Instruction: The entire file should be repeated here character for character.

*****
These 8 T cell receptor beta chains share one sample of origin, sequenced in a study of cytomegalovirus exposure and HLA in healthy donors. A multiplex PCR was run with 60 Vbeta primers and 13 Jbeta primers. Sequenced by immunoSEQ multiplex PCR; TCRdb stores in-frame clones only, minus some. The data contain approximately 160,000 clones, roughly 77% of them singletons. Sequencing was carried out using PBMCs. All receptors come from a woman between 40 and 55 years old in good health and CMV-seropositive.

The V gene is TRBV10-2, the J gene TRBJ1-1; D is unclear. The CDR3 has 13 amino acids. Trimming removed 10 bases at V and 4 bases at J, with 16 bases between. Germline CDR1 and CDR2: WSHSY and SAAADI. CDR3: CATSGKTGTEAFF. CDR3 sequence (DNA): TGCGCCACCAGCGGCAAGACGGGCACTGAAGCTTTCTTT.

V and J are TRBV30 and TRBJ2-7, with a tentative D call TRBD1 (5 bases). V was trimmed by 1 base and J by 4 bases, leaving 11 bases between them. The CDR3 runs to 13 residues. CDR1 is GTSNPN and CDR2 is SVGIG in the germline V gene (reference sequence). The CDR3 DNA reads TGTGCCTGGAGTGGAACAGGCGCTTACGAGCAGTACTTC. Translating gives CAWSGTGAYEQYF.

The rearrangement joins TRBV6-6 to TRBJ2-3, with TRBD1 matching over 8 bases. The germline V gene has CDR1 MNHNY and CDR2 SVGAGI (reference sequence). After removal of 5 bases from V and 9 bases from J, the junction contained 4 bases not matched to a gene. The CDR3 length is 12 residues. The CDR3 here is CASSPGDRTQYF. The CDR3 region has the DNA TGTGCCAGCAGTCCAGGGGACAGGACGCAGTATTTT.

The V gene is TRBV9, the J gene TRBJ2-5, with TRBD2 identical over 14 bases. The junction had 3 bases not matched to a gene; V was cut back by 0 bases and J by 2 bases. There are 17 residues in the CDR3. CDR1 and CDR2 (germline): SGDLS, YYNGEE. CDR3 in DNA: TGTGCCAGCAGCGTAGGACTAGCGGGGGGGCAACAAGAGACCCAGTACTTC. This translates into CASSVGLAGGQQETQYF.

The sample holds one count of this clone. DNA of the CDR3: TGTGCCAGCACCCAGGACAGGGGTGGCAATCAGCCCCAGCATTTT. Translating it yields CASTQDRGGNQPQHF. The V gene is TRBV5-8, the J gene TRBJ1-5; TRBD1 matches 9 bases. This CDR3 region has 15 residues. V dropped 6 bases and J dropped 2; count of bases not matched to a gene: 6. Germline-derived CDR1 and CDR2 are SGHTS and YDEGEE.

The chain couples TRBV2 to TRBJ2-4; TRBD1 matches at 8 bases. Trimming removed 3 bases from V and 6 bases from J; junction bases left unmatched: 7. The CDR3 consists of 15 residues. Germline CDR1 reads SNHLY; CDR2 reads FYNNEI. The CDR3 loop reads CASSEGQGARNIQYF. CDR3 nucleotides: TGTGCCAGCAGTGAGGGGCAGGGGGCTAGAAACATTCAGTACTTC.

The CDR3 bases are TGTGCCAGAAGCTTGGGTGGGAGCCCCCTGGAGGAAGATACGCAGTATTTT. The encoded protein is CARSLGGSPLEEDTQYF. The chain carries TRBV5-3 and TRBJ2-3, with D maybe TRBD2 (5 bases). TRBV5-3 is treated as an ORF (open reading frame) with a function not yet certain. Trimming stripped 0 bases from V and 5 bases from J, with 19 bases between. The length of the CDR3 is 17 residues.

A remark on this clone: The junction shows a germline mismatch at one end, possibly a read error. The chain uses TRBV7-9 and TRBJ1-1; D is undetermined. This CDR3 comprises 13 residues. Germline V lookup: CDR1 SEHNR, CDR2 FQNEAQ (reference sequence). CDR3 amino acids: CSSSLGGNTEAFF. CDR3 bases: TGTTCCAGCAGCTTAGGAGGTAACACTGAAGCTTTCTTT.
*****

These 8 T cell receptor beta chains share one sample of origin, sequenced in a study of cytomegalovirus exposure and HLA in healthy donors. A multiplex PCR was run with 60 Vbeta primers and 13 Jbeta primers. Sequenced by immunoSEQ multiplex PCR; TCRdb stores in-frame clones only, minus some. The data contain approximately 160,000 clones, roughly 77% of them singletons. Sequencing was carried out using PBMCs. All receptors come from a woman between 40 and 55 years old in good health and CMV-seropositive.

The V gene is TRBV10-2, the J gene TRBJ1-1; D is unclear. The CDR3 has 13 amino acids. Trimming removed 10 bases at V and 4 bases at J, with 16 bases between. Germline CDR1 and CDR2: WSHSY and SAAADI. CDR3: CATSGKTGTEAFF. CDR3 sequence (DNA): TGCGCCACCAGCGGCAAGACGGGCACTGAAGCTTTCTTT.

V and J are TRBV30 and TRBJ2-7, with a tentative D call TRBD1 (5 bases). V was trimmed by 1 base and J by 4 bases, leaving 11 bases between them. The CDR3 runs to 13 residues. CDR1 is GTSNPN and CDR2 is SVGIG in the germline V gene (reference sequence). The CDR3 DNA reads TGTGCCTGGAGTGGAACAGGCGCTTACGAGCAGTACTTC. Translating gives CAWSGTGAYEQYF.

The rearrangement joins TRBV6-6 to TRBJ2-3, with TRBD1 matching over 8 bases. The germline V gene has CDR1 MNHNY and CDR2 SVGAGI (reference sequence). After removal of 5 bases from V and 9 bases from J, the junction contained 4 bases not matched to a gene. The CDR3 length is 12 residues. The CDR3 here is CASSPGDRTQYF. The CDR3 region has the DNA TGTGCCAGCAGTCCAGGGGACAGGACGCAGTATTTT.

The V gene is TRBV9, the J gene TRBJ2-5, with TRBD2 identical over 14 bases. The junction had 3 bases not matched to a gene; V was cut back by 0 bases and J by 2 bases. There are 17 residues in the CDR3. CDR1 and CDR2 (germline): SGDLS, YYNGEE. CDR3 in DNA: TGTGCCAGCAGCGTAGGACTAGCGGGGGGGCAACAAGAGACCCAGTACTTC. This translates into CASSVGLAGGQQETQYF.

The sample holds one count of this clone. DNA of the CDR3: TGTGCCAGCACCCAGGACAGGGGTGGCAATCAGCCCCAGCATTTT. Translating it yields CASTQDRGGNQPQHF. The V gene is TRBV5-8, the J gene TRBJ1-5; TRBD1 matches 9 bases. This CDR3 region has 15 residues. V dropped 6 bases and J dropped 2; count of bases not matched to a gene: 6. Germline-derived CDR1 and CDR2 are SGHTS and YDEGEE.

The chain couples TRBV2 to TRBJ2-4; TRBD1 matches at 8 bases. Trimming removed 3 bases from V and 6 bases from J; junction bases left unmatched: 7. The CDR3 consists of 15 residues. Germline CDR1 reads SNHLY; CDR2 reads FYNNEI. The CDR3 loop reads CASSEGQGARNIQYF. CDR3 nucleotides: TGTGCCAGCAGTGAGGGGCAGGGGGCTAGAAACATTCAGTACTTC.

The CDR3 bases are TGTGCCAGAAGCTTGGGTGGGAGCCCCCTGGAGGAAGATACGCAGTATTTT. The encoded protein is CARSLGGSPLEEDTQYF. The chain carries TRBV5-3 and TRBJ2-3, with D maybe TRBD2 (5 bases). TRBV5-3 is treated as an ORF (open reading frame) with a function not yet certain. Trimming stripped 0 bases from V and 5 bases from J, with 19 bases between. The length of the CDR3 is 17 residues.

A remark on this clone: The junction shows a germline mismatch at one end, possibly a read error. The chain uses TRBV7-9 and TRBJ1-1; D is undetermined. This CDR3 comprises 13 residues. Germline V lookup: CDR1 SEHNR, CDR2 FQNEAQ (reference sequence). CDR3 amino acids: CSSSLGGNTEAFF. CDR3 bases: TGTTCCAGCAGCTTAGGAGGTAACACTGAAGCTTTCTTT.